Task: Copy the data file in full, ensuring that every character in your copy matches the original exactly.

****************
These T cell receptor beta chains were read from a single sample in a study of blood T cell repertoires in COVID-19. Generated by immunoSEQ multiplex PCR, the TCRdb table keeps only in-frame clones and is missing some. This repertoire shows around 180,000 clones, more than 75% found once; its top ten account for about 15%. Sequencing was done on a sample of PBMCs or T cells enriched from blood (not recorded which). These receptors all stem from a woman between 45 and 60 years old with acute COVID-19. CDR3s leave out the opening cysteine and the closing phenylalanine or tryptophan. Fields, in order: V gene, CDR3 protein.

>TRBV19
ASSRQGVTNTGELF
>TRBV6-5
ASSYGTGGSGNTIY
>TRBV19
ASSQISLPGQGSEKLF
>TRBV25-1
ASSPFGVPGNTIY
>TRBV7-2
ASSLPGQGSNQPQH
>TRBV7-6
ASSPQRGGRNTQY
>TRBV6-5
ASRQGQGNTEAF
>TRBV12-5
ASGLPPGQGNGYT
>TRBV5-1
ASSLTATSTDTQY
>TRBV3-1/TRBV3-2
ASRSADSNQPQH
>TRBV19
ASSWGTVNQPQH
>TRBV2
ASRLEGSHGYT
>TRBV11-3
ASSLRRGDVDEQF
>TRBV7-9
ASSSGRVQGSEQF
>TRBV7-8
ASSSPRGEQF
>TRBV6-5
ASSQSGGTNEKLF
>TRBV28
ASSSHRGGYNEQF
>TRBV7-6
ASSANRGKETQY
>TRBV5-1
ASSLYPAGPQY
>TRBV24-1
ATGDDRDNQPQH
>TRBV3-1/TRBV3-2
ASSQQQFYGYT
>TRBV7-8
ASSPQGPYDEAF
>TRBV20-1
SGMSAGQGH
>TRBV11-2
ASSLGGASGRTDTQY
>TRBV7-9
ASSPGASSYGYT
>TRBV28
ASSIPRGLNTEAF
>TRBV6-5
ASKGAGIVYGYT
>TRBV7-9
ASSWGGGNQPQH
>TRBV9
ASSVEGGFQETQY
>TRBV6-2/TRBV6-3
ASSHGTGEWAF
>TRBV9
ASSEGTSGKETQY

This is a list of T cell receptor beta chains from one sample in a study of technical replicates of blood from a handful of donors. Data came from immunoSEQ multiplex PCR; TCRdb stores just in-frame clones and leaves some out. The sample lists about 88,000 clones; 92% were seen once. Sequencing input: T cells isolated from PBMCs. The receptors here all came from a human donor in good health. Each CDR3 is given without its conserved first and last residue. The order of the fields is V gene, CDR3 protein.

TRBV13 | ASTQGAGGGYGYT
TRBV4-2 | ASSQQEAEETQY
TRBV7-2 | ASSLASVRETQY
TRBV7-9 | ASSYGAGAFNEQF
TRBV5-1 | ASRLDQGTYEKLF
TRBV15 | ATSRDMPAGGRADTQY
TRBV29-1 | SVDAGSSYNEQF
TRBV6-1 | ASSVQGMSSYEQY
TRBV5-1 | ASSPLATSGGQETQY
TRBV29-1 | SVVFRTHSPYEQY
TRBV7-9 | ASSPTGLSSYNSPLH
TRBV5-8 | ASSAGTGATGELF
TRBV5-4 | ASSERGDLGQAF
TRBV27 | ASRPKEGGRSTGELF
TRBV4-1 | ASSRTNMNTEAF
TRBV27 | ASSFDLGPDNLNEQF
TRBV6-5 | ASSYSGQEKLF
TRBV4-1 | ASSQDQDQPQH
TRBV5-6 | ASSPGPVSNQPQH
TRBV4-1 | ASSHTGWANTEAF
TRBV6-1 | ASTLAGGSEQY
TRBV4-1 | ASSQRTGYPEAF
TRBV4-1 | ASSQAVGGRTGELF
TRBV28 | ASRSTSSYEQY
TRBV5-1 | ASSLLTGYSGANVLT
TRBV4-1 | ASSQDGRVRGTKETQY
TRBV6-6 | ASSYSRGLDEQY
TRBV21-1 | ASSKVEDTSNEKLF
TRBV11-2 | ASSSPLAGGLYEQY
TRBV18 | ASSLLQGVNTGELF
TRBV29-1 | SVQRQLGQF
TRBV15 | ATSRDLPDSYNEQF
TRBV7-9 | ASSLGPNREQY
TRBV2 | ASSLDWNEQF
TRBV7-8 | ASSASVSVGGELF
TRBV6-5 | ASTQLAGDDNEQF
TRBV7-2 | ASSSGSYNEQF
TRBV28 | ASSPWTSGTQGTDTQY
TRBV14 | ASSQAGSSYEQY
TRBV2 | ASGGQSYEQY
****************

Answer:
These T cell receptor beta chains were read from a single sample in a study of blood T cell repertoires in COVID-19. Generated by immunoSEQ multiplex PCR, the TCRdb table keeps only in-frame clones and is missing some. This repertoire shows around 180,000 clones, more than 75% found once; its top ten account for about 15%. Sequencing was done on a sample of PBMCs or T cells enriched from blood (not recorded which). These receptors all stem from a woman between 45 and 60 years old with acute COVID-19. CDR3s leave out the opening cysteine and the closing phenylalanine or tryptophan. Fields, in order: V gene, CDR3 protein.

>TRBV19
ASSRQGVTNTGELF
>TRBV6-5
ASSYGTGGSGNTIY
>TRBV19
ASSQISLPGQGSEKLF
>TRBV25-1
ASSPFGVPGNTIY
>TRBV7-2
ASSLPGQGSNQPQH
>TRBV7-6
ASSPQRGGRNTQY
>TRBV6-5
ASRQGQGNTEAF
>TRBV12-5
ASGLPPGQGNGYT
>TRBV5-1
ASSLTATSTDTQY
>TRBV3-1/TRBV3-2
ASRSADSNQPQH
>TRBV19
ASSWGTVNQPQH
>TRBV2
ASRLEGSHGYT
>TRBV11-3
ASSLRRGDVDEQF
>TRBV7-9
ASSSGRVQGSEQF
>TRBV7-8
ASSSPRGEQF
>TRBV6-5
ASSQSGGTNEKLF
>TRBV28
ASSSHRGGYNEQF
>TRBV7-6
ASSANRGKETQY
>TRBV5-1
ASSLYPAGPQY
>TRBV24-1
ATGDDRDNQPQH
>TRBV3-1/TRBV3-2
ASSQQQFYGYT
>TRBV7-8
ASSPQGPYDEAF
>TRBV20-1
SGMSAGQGH
>TRBV11-2
ASSLGGASGRTDTQY
>TRBV7-9
ASSPGASSYGYT
>TRBV28
ASSIPRGLNTEAF
>TRBV6-5
ASKGAGIVYGYT
>TRBV7-9
ASSWGGGNQPQH
>TRBV9
ASSVEGGFQETQY
>TRBV6-2/TRBV6-3
ASSHGTGEWAF
>TRBV9
ASSEGTSGKETQY

This is a list of T cell receptor beta chains from one sample in a study of technical replicates of blood from a handful of donors. Data came from immunoSEQ multiplex PCR; TCRdb stores just in-frame clones and leaves some out. The sample lists about 88,000 clones; 92% were seen once. Sequencing input: T cells isolated from PBMCs. The receptors here all came from a human donor in good health. Each CDR3 is given without its conserved first and last residue. The order of the fields is V gene, CDR3 protein.

TRBV13 | ASTQGAGGGYGYT
TRBV4-2 | ASSQQEAEETQY
TRBV7-2 | ASSLASVRETQY
TRBV7-9 | ASSYGAGAFNEQF
TRBV5-1 | ASRLDQGTYEKLF
TRBV15 | ATSRDMPAGGRADTQY
TRBV29-1 | SVDAGSSYNEQF
TRBV6-1 | ASSVQGMSSYEQY
TRBV5-1 | ASSPLATSGGQETQY
TRBV29-1 | SVVFRTHSPYEQY
TRBV7-9 | ASSPTGLSSYNSPLH
TRBV5-8 | ASSAGTGATGELF
TRBV5-4 | ASSERGDLGQAF
TRBV27 | ASRPKEGGRSTGELF
TRBV4-1 | ASSRTNMNTEAF
TRBV27 | ASSFDLGPDNLNEQF
TRBV6-5 | ASSYSGQEKLF
TRBV4-1 | ASSQDQDQPQH
TRBV5-6 | ASSPGPVSNQPQH
TRBV4-1 | ASSHTGWANTEAF
TRBV6-1 | ASTLAGGSEQY
TRBV4-1 | ASSQRTGYPEAF
TRBV4-1 | ASSQAVGGRTGELF
TRBV28 | ASRSTSSYEQY
TRBV5-1 | ASSLLTGYSGANVLT
TRBV4-1 | ASSQDGRVRGTKETQY
TRBV6-6 | ASSYSRGLDEQY
TRBV21-1 | ASSKVEDTSNEKLF
TRBV11-2 | ASSSPLAGGLYEQY
TRBV18 | ASSLLQGVNTGELF
TRBV29-1 | SVQRQLGQF
TRBV15 | ATSRDLPDSYNEQF
TRBV7-9 | ASSLGPNREQY
TRBV2 | ASSLDWNEQF
TRBV7-8 | ASSASVSVGGELF
TRBV6-5 | ASTQLAGDDNEQF
TRBV7-2 | ASSSGSYNEQF
TRBV28 | ASSPWTSGTQGTDTQY
TRBV14 | ASSQAGSSYEQY
TRBV2 | ASGGQSYEQY